The saying goes, "sticks and stones may break my bones, but words can never hurt me." But the truth is, words do hurt.
And the addition of name-calling and rumors spreading on social media enhances bullying in schools, according to a counselor at Richboro Middle School.
"Cyber bullying does not replace regular bullying. It just enhances it," counselor Aimee Kosta said. "Kids still make fun in the lunchroom and hallway, and it can be amped up by the Internet."
The good thing about the Internet is that sometimes cyberbullying can be proved by printing out facebook messages, Kosta said. But "bullies are savvy now and don't want to get caught" so they find ways to remain anonymous.
"Kids go in anonymously and write mean things about others and it's hurtful," she said. "It's a new level of bullying. It's just not happening in the classroom."
Kosta said there was a point when cyberbullying was considered something that happened outside of schools, but with the changes in technology and its use in the schools, "we definitely have seen a shift."
"Anything that's trickling over into schools," she said, "we address it."
The school board policy includes communication over the Internet in its Social Media Guidelines.
"When a student's posting disrupts the school setting or involves cyberbullying or other violations of the school's Student Code of Conduct or Discipline Policies, Council Rock may take measures to discipline the student for that speech," according to the guidelines.
Kosta said that discipline can include suspension or expulsion, but the decision is left to the school principals.
"We can't suspend them for just writing something nasty," she said. But if it affects the students over and over again the families get involved and measures are taken. "But I haven't had to deal with a lot of excessive cyber stuff."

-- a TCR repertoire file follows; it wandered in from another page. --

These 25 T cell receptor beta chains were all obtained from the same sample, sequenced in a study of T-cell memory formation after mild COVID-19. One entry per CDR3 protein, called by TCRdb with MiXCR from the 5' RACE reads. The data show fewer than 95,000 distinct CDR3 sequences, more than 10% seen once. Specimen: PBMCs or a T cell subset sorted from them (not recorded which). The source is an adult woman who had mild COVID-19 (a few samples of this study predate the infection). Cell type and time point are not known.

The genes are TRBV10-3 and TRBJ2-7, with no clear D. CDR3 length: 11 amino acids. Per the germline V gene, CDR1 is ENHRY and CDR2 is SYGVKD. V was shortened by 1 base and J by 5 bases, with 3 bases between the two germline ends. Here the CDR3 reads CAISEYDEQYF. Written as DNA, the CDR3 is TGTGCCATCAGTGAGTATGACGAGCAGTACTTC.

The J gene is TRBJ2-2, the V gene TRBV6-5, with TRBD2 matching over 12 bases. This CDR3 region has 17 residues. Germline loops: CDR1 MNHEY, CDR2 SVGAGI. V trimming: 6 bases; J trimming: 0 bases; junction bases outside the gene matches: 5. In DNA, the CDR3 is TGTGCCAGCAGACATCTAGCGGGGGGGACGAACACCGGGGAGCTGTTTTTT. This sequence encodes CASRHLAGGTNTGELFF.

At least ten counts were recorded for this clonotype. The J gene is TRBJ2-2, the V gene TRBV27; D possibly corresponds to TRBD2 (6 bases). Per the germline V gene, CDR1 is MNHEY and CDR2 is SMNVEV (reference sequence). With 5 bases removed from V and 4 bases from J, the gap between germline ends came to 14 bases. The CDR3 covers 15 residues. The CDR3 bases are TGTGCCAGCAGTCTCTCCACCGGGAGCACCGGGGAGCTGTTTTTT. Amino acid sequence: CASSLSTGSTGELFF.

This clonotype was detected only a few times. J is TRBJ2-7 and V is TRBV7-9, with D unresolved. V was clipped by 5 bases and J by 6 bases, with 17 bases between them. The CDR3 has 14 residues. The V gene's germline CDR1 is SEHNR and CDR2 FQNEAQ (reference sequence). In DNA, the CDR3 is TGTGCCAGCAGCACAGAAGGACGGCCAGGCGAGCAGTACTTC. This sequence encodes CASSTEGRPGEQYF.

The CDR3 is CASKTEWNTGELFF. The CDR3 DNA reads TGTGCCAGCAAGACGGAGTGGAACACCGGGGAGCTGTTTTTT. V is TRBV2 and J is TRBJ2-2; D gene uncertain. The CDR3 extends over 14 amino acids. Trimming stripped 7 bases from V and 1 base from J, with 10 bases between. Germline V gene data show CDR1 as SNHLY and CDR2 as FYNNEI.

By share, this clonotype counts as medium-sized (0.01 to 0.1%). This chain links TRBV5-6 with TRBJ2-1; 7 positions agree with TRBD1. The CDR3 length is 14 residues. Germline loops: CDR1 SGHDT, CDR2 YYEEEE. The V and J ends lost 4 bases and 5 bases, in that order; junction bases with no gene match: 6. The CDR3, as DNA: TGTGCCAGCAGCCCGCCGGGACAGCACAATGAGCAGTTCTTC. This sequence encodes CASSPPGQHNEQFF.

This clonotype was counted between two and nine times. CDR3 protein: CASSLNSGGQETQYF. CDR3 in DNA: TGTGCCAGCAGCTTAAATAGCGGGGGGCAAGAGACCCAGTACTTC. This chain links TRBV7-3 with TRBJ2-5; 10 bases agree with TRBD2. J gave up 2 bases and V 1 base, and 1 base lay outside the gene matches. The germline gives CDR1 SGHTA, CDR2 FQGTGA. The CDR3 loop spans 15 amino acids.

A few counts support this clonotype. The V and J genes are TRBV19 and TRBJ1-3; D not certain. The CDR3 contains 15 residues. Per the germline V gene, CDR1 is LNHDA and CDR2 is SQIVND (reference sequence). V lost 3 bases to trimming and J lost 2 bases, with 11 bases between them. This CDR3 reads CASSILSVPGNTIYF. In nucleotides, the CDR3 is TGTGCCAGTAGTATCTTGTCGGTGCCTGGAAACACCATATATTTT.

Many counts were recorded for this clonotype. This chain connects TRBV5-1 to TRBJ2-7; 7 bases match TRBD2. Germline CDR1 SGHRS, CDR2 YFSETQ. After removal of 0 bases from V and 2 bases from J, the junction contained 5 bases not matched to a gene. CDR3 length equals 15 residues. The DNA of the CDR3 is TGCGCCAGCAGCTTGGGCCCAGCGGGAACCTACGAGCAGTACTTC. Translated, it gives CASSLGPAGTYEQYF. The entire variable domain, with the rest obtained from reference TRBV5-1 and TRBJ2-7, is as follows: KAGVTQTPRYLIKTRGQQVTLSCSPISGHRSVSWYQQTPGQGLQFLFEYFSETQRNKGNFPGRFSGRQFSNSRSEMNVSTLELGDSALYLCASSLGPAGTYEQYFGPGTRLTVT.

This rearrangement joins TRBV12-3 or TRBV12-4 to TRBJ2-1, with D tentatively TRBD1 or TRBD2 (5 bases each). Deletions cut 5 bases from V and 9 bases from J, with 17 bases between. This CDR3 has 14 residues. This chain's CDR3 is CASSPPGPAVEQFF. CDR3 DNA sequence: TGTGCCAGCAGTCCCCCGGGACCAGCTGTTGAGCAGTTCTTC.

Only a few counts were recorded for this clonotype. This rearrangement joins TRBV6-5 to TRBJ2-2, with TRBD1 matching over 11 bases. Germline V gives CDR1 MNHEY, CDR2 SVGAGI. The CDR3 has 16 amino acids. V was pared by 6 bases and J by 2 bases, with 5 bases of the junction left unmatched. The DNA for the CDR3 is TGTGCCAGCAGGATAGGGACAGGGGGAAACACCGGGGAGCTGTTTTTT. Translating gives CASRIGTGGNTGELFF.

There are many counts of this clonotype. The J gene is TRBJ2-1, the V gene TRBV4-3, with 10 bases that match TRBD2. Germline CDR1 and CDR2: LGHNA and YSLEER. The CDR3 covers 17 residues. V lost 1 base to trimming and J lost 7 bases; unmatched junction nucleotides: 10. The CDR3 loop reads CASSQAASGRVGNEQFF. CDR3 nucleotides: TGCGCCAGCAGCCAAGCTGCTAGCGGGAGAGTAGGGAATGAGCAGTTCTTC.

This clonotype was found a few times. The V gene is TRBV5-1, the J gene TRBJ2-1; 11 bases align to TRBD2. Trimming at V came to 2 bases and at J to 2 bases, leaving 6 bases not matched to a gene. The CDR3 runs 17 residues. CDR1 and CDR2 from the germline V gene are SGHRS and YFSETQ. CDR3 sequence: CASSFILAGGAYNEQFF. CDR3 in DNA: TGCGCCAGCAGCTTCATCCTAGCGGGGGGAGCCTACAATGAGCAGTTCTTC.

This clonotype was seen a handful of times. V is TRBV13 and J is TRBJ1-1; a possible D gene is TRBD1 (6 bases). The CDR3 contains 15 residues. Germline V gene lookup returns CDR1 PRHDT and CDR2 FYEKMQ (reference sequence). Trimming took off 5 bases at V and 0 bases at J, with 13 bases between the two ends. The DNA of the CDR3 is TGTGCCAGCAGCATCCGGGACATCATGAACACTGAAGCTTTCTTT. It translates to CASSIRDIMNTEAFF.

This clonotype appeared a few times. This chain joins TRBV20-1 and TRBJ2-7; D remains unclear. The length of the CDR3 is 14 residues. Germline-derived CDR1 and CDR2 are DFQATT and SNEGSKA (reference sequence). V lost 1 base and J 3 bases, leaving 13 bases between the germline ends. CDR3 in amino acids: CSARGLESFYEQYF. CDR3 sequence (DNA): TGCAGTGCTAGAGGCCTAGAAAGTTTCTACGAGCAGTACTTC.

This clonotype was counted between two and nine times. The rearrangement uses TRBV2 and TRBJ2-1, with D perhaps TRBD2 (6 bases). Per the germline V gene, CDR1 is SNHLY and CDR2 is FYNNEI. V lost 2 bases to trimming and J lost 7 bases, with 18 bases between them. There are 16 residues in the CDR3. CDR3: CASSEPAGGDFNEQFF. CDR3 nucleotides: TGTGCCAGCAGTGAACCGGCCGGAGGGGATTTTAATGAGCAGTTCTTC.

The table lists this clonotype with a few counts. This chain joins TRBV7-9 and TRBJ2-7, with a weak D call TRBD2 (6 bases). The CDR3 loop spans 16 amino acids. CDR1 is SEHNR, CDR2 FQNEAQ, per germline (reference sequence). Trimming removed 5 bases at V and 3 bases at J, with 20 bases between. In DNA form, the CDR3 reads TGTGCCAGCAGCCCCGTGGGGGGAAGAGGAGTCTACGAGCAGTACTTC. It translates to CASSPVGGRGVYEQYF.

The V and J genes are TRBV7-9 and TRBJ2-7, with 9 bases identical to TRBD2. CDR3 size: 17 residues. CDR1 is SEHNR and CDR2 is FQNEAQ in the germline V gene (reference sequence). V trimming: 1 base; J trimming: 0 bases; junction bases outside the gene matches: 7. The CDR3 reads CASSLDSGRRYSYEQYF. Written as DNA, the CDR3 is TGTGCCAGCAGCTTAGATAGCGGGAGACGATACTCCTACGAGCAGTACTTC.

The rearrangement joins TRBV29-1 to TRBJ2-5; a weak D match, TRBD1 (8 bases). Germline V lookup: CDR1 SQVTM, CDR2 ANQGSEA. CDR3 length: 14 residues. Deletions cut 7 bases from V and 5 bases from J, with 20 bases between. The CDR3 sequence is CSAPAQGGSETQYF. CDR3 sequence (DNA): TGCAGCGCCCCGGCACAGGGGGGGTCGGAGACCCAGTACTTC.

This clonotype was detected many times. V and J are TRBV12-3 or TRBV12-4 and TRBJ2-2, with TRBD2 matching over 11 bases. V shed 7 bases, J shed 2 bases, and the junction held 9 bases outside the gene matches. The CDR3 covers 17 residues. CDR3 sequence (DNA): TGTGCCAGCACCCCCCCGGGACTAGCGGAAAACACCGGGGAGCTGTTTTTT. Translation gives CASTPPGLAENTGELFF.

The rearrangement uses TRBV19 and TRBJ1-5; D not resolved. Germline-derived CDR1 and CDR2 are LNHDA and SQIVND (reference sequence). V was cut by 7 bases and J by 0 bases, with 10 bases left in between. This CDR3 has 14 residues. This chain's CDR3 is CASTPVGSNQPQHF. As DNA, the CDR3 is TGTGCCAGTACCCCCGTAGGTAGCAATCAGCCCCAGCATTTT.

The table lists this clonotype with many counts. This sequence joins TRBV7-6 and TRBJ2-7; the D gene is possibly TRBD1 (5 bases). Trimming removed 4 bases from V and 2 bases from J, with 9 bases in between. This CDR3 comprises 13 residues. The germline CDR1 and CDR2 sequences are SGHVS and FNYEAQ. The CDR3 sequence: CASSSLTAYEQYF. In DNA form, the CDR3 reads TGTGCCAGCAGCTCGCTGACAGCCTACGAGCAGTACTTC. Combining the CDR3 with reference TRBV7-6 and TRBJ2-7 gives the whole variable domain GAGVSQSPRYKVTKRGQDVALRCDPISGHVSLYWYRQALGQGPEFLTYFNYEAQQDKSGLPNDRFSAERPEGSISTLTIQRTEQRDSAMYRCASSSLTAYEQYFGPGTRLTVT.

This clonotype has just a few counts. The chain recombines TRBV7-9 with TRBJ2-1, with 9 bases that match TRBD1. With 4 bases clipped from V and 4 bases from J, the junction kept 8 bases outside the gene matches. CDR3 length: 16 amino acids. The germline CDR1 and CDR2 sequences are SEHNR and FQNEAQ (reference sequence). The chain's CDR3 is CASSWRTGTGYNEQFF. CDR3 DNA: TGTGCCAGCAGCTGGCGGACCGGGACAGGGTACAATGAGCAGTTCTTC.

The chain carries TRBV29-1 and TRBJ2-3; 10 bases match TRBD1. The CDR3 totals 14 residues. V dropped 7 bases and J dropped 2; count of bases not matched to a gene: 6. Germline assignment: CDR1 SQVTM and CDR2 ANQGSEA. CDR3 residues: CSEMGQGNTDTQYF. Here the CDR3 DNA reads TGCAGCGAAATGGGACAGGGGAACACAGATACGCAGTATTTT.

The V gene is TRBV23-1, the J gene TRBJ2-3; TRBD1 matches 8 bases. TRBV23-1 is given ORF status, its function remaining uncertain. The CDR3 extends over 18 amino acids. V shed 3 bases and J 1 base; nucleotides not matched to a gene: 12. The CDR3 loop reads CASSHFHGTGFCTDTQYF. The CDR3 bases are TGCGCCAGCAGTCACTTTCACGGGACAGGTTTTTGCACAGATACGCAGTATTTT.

Though cyberbullying hasn't played a huge role in Kosta's two years at Richboro Middle School or her previous four years at Holland Middle School, it still happens.
One in five students admit that they have been a victim of cyberbulling, and 50 percent of teachers polled online felt that it's common for students to receive threatening messages through their cell phones, according to a cyberbullying presentation held at Churchville Elementary in January 2012.
Since not all students come forward about cyberbullying because it may happen at home, the schools work on prevention and encourage parents to get involved.
"I communicate with parents about what their kids are doing and encourage families to talk about it," Kosta said. "Because families might not know what their kids are doing online."
Another way some schools are working to stop bullying is to get the bystanders involved. Research shows that there is a huge group of kids who aren't being bullies and aren't being targets, Kosta said. Those students need to get involved.
The staff needs to empower the middle group she said, by explaining that they are the majority.
"If everyone stood up and said stop, it would make the bullies feel bad and they would eventually stop," Kosta said. "They need to stand up for kids without a voice."
This is the thought process behind Holland Elementary School's Olweus Bully Prevention Program, which asks students to "Be a Buddy not a Bystander."
But until every bystander student, teacher and parent gets on board, bullying will continue.
"We all have those stories from middle school. We've all gone through those times where you feel like everyone is out to get you." Kosta said. "It's going to keep happening, unfortunately. It's human nature."